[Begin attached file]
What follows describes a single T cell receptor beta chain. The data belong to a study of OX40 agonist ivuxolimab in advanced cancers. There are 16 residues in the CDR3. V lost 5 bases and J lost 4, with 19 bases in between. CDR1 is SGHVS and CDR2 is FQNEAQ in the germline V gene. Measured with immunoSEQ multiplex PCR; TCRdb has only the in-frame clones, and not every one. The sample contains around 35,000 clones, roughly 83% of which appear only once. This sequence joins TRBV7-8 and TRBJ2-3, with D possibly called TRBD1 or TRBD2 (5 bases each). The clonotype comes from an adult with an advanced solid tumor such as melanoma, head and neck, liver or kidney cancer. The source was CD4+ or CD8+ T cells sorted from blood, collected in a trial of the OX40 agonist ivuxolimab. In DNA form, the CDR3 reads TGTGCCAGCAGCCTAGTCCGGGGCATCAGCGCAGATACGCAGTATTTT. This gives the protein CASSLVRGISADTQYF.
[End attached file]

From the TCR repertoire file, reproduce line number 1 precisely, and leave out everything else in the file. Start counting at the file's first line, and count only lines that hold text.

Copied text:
What follows describes a single T cell receptor beta chain. The data belong to a study of OX40 agonist ivuxolimab in advanced cancers. There are 16 residues in the CDR3. V lost 5 bases and J lost 4, with 19 bases in between. CDR1 is SGHVS and CDR2 is FQNEAQ in the germline V gene. Measured with immunoSEQ multiplex PCR; TCRdb has only the in-frame clones, and not every one. The sample contains around 35,000 clones, roughly 83% of which appear only once. This sequence joins TRBV7-8 and TRBJ2-3, with D possibly called TRBD1 or TRBD2 (5 bases each). The clonotype comes from an adult with an advanced solid tumor such as melanoma, head and neck, liver or kidney cancer. The source was CD4+ or CD8+ T cells sorted from blood, collected in a trial of the OX40 agonist ivuxolimab. In DNA form, the CDR3 reads TGTGCCAGCAGCCTAGTCCGGGGCATCAGCGCAGATACGCAGTATTTT. This gives the protein CASSLVRGISADTQYF.